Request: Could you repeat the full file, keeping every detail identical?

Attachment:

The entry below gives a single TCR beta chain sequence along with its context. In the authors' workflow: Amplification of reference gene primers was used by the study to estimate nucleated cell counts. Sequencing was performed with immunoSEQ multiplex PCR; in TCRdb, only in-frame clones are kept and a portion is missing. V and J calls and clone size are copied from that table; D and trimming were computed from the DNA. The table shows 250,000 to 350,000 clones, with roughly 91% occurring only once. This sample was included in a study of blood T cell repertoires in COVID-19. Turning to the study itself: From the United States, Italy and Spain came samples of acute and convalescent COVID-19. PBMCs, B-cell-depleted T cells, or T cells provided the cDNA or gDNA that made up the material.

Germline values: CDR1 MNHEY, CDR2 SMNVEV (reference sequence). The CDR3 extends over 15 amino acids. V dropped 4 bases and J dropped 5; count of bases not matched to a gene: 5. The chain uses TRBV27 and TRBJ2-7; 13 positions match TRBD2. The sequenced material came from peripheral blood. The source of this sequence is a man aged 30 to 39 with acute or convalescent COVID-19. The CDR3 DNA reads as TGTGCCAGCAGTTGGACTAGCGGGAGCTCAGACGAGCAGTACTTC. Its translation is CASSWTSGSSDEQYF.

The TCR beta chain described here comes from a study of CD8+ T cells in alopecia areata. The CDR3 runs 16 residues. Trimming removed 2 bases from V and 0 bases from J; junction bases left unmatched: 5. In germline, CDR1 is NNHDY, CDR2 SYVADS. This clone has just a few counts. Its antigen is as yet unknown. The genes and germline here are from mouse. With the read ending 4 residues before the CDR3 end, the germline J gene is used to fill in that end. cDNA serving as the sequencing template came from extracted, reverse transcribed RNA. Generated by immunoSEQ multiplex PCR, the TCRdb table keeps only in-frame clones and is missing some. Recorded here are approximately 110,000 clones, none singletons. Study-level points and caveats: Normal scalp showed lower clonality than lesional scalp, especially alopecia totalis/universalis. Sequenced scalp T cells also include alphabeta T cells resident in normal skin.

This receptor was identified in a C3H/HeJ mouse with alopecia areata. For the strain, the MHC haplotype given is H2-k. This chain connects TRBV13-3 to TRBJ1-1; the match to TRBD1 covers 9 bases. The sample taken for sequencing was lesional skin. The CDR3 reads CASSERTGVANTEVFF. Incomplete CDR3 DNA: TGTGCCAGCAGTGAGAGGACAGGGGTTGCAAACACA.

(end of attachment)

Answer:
The entry below gives a single TCR beta chain sequence along with its context. In the authors' workflow: Amplification of reference gene primers was used by the study to estimate nucleated cell counts. Sequencing was performed with immunoSEQ multiplex PCR; in TCRdb, only in-frame clones are kept and a portion is missing. V and J calls and clone size are copied from that table; D and trimming were computed from the DNA. The table shows 250,000 to 350,000 clones, with roughly 91% occurring only once. This sample was included in a study of blood T cell repertoires in COVID-19. Turning to the study itself: From the United States, Italy and Spain came samples of acute and convalescent COVID-19. PBMCs, B-cell-depleted T cells, or T cells provided the cDNA or gDNA that made up the material.

Germline values: CDR1 MNHEY, CDR2 SMNVEV (reference sequence). The CDR3 extends over 15 amino acids. V dropped 4 bases and J dropped 5; count of bases not matched to a gene: 5. The chain uses TRBV27 and TRBJ2-7; 13 positions match TRBD2. The sequenced material came from peripheral blood. The source of this sequence is a man aged 30 to 39 with acute or convalescent COVID-19. The CDR3 DNA reads as TGTGCCAGCAGTTGGACTAGCGGGAGCTCAGACGAGCAGTACTTC. Its translation is CASSWTSGSSDEQYF.

The TCR beta chain described here comes from a study of CD8+ T cells in alopecia areata. The CDR3 runs 16 residues. Trimming removed 2 bases from V and 0 bases from J; junction bases left unmatched: 5. In germline, CDR1 is NNHDY, CDR2 SYVADS. This clone has just a few counts. Its antigen is as yet unknown. The genes and germline here are from mouse. With the read ending 4 residues before the CDR3 end, the germline J gene is used to fill in that end. cDNA serving as the sequencing template came from extracted, reverse transcribed RNA. Generated by immunoSEQ multiplex PCR, the TCRdb table keeps only in-frame clones and is missing some. Recorded here are approximately 110,000 clones, none singletons. Study-level points and caveats: Normal scalp showed lower clonality than lesional scalp, especially alopecia totalis/universalis. Sequenced scalp T cells also include alphabeta T cells resident in normal skin.

This receptor was identified in a C3H/HeJ mouse with alopecia areata. For the strain, the MHC haplotype given is H2-k. This chain connects TRBV13-3 to TRBJ1-1; the match to TRBD1 covers 9 bases. The sample taken for sequencing was lesional skin. The CDR3 reads CASSERTGVANTEVFF. Incomplete CDR3 DNA: TGTGCCAGCAGTGAGAGGACAGGGGTTGCAAACACA.